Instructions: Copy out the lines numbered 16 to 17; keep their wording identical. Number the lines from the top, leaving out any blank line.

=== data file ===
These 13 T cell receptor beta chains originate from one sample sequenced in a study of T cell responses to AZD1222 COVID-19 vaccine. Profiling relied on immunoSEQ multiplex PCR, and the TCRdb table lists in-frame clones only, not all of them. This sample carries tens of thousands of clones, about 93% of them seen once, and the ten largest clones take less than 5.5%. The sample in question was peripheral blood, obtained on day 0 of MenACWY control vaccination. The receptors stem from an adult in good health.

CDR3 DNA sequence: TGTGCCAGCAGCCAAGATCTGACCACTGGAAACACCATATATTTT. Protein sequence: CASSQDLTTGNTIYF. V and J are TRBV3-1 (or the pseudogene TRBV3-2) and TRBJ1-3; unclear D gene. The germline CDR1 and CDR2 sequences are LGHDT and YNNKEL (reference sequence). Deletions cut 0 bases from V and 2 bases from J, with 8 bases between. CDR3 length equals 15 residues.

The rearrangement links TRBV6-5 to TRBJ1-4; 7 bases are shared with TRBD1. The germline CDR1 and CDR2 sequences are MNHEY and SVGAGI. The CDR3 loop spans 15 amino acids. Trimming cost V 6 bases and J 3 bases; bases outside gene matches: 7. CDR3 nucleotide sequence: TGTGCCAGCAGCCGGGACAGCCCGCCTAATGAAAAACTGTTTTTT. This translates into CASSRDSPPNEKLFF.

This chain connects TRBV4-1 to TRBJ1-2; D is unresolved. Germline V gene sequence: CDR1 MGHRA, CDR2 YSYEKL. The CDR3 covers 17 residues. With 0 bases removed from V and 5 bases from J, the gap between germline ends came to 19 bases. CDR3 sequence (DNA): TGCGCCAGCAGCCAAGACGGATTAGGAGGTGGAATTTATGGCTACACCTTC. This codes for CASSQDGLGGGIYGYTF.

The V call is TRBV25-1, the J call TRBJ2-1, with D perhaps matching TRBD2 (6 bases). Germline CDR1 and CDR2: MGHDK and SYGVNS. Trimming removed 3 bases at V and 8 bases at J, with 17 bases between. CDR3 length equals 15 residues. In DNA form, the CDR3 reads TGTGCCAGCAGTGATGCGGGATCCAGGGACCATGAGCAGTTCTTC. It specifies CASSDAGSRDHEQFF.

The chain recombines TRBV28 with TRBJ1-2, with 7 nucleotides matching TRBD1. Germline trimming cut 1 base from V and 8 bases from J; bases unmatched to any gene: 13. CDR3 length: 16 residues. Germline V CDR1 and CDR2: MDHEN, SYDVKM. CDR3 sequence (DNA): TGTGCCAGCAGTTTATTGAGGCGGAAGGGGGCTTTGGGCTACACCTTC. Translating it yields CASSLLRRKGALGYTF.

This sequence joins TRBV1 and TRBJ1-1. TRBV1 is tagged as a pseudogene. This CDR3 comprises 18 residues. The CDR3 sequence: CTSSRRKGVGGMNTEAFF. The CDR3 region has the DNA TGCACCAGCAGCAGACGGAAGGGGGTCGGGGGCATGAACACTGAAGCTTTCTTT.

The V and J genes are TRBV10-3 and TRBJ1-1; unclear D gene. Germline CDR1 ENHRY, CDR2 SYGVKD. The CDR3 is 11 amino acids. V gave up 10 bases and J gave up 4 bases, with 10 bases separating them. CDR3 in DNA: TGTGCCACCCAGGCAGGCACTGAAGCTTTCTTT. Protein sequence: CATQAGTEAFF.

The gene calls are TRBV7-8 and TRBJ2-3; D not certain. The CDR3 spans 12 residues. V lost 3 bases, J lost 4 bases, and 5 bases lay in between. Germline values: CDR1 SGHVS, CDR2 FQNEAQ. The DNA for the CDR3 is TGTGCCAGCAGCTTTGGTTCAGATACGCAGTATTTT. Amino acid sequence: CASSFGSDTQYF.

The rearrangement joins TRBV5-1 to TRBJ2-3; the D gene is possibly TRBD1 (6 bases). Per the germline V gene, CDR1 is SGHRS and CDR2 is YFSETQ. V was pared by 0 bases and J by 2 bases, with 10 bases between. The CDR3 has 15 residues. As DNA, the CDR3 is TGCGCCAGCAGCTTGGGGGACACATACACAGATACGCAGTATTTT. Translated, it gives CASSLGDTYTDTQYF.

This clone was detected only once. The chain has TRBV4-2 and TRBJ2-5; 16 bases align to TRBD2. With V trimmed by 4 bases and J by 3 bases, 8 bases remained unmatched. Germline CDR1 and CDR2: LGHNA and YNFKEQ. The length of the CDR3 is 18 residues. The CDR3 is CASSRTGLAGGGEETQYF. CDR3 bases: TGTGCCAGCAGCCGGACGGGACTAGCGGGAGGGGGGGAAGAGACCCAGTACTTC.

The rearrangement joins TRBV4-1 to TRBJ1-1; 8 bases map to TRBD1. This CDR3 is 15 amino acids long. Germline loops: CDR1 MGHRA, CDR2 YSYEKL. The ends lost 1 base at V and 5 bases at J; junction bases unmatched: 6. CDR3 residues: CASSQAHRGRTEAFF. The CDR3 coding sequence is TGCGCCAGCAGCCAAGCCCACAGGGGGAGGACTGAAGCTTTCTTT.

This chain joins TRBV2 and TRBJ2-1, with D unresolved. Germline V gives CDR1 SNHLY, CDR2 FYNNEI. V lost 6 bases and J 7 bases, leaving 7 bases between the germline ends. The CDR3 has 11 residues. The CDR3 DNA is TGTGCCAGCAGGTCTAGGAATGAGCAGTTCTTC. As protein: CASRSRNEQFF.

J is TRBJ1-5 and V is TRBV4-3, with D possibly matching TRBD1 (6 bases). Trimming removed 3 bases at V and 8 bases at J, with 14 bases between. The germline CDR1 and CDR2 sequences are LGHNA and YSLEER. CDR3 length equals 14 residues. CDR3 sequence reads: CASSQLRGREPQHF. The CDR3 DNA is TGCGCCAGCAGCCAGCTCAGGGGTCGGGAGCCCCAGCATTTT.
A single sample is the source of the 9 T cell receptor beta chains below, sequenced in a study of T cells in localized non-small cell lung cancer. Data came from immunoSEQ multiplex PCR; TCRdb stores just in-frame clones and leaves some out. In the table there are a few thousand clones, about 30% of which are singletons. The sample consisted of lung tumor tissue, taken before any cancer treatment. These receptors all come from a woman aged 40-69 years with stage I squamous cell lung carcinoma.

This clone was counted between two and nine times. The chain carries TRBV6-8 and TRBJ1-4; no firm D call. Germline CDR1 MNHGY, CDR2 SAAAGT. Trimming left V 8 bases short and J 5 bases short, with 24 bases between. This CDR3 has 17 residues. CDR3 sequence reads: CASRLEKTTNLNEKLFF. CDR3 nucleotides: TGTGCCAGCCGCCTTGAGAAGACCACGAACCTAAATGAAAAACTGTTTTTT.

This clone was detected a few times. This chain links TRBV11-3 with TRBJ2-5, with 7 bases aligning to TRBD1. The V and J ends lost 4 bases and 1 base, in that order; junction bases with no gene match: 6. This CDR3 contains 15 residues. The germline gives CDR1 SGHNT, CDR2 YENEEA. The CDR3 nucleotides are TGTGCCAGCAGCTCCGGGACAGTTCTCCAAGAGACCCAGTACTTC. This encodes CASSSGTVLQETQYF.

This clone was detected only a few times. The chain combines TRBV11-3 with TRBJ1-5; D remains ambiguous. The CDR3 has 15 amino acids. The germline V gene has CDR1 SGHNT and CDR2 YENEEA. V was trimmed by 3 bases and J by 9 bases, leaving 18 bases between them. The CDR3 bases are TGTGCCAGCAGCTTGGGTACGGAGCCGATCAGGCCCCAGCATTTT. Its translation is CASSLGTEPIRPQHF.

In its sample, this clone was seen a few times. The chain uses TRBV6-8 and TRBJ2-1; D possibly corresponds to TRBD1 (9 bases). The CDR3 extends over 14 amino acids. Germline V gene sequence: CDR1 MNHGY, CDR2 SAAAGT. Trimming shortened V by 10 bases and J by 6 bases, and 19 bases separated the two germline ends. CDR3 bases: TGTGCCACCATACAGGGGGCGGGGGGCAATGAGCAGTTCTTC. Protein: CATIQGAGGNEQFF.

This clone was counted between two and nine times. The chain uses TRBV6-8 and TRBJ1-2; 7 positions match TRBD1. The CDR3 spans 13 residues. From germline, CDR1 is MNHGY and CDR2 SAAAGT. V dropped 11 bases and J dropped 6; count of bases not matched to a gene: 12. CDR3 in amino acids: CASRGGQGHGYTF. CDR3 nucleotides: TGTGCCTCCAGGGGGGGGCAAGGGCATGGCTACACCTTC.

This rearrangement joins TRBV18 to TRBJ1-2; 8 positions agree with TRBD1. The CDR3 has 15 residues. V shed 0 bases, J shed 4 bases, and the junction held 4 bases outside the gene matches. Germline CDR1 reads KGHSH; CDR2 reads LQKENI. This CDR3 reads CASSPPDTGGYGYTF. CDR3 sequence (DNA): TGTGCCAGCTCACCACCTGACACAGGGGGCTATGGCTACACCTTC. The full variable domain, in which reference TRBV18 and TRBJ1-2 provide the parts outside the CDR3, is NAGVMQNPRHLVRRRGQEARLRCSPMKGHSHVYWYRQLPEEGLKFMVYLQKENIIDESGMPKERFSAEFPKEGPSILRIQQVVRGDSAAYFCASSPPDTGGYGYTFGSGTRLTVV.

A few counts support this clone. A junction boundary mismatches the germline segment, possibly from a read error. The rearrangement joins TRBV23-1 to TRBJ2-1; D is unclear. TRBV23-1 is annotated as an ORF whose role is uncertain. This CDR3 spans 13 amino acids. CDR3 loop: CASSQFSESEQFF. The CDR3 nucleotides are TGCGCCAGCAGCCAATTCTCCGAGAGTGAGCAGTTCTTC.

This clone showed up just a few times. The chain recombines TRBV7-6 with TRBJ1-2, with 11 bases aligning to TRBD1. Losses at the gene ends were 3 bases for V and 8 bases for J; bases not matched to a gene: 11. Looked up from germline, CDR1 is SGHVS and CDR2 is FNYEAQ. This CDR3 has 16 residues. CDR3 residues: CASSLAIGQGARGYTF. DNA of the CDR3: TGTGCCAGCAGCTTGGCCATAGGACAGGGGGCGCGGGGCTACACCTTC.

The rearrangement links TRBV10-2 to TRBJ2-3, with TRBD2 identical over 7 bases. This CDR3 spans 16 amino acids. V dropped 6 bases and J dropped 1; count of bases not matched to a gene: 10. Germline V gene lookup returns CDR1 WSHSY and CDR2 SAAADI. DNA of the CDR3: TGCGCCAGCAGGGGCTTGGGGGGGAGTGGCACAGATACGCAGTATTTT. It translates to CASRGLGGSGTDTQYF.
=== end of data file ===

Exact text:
This clone was counted between two and nine times. The chain carries TRBV6-8 and TRBJ1-4; no firm D call. Germline CDR1 MNHGY, CDR2 SAAAGT. Trimming left V 8 bases short and J 5 bases short, with 24 bases between. This CDR3 has 17 residues. CDR3 sequence reads: CASRLEKTTNLNEKLFF. CDR3 nucleotides: TGTGCCAGCCGCCTTGAGAAGACCACGAACCTAAATGAAAAACTGTTTTTT.

This clone was detected a few times. This chain links TRBV11-3 with TRBJ2-5, with 7 bases aligning to TRBD1. The V and J ends lost 4 bases and 1 base, in that order; junction bases with no gene match: 6. This CDR3 contains 15 residues. The germline gives CDR1 SGHNT, CDR2 YENEEA. The CDR3 nucleotides are TGTGCCAGCAGCTCCGGGACAGTTCTCCAAGAGACCCAGTACTTC. This encodes CASSSGTVLQETQYF.